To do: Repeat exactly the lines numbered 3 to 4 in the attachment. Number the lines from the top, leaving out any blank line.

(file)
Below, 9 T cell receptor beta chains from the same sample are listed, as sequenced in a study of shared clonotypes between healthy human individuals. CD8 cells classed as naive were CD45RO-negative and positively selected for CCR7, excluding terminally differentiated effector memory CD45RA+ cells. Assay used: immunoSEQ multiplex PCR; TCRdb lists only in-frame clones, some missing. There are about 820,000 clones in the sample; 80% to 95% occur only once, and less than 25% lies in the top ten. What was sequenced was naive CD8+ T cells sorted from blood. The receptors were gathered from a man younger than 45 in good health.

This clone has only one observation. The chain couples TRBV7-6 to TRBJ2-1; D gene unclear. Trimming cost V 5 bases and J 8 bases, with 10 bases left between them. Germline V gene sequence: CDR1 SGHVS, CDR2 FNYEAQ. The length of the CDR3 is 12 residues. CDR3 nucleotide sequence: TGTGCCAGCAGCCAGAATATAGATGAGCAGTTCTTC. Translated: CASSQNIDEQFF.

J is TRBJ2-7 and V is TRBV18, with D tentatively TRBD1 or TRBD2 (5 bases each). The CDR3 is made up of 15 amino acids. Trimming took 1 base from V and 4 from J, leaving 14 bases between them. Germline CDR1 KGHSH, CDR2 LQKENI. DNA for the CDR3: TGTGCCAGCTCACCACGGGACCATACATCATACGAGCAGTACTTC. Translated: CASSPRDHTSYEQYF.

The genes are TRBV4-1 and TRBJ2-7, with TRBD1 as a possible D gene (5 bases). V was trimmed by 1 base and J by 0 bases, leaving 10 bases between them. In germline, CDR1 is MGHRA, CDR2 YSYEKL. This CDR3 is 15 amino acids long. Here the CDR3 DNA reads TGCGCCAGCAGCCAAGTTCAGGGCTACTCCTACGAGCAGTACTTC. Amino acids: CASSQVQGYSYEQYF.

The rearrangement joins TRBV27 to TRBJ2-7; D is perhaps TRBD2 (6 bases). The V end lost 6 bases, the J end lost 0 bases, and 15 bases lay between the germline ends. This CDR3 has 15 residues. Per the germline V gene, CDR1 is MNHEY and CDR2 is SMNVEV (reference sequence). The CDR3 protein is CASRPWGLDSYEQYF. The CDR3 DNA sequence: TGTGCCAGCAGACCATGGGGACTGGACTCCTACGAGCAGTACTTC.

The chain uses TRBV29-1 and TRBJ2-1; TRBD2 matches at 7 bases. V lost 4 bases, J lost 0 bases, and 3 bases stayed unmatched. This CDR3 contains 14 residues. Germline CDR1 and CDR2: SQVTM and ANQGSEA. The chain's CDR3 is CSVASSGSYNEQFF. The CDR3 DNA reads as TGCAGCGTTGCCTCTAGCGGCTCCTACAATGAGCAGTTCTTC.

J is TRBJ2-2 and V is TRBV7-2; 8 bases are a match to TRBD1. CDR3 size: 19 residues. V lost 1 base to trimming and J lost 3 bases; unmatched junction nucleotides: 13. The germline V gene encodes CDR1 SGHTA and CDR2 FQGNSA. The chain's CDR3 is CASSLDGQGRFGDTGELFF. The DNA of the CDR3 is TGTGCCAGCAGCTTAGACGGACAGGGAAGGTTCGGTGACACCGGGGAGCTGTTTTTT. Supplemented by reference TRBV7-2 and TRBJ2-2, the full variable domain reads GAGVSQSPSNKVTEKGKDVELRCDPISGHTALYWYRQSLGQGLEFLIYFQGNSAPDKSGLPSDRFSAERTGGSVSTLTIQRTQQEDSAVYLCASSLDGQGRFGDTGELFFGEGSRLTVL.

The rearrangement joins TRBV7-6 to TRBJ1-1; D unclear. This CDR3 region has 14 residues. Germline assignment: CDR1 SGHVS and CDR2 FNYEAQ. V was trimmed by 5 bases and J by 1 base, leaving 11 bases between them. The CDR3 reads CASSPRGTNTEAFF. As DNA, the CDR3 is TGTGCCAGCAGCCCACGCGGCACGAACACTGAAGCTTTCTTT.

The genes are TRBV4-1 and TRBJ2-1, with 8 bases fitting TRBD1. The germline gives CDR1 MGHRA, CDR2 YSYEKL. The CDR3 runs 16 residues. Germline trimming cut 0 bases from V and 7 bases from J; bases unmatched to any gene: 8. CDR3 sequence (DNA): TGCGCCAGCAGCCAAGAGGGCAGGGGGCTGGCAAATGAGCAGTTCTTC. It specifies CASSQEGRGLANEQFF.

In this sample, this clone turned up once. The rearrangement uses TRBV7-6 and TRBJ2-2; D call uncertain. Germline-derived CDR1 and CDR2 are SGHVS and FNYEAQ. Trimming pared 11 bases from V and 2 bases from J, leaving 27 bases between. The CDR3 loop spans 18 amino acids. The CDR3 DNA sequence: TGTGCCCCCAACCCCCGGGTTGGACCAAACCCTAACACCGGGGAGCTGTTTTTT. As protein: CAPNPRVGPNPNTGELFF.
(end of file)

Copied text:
J is TRBJ2-7 and V is TRBV18, with D tentatively TRBD1 or TRBD2 (5 bases each). The CDR3 is made up of 15 amino acids. Trimming took 1 base from V and 4 from J, leaving 14 bases between them. Germline CDR1 KGHSH, CDR2 LQKENI. DNA for the CDR3: TGTGCCAGCTCACCACGGGACCATACATCATACGAGCAGTACTTC. Translated: CASSPRDHTSYEQYF.

The genes are TRBV4-1 and TRBJ2-7, with TRBD1 as a possible D gene (5 bases). V was trimmed by 1 base and J by 0 bases, leaving 10 bases between them. In germline, CDR1 is MGHRA, CDR2 YSYEKL. This CDR3 is 15 amino acids long. Here the CDR3 DNA reads TGCGCCAGCAGCCAAGTTCAGGGCTACTCCTACGAGCAGTACTTC. Amino acids: CASSQVQGYSYEQYF.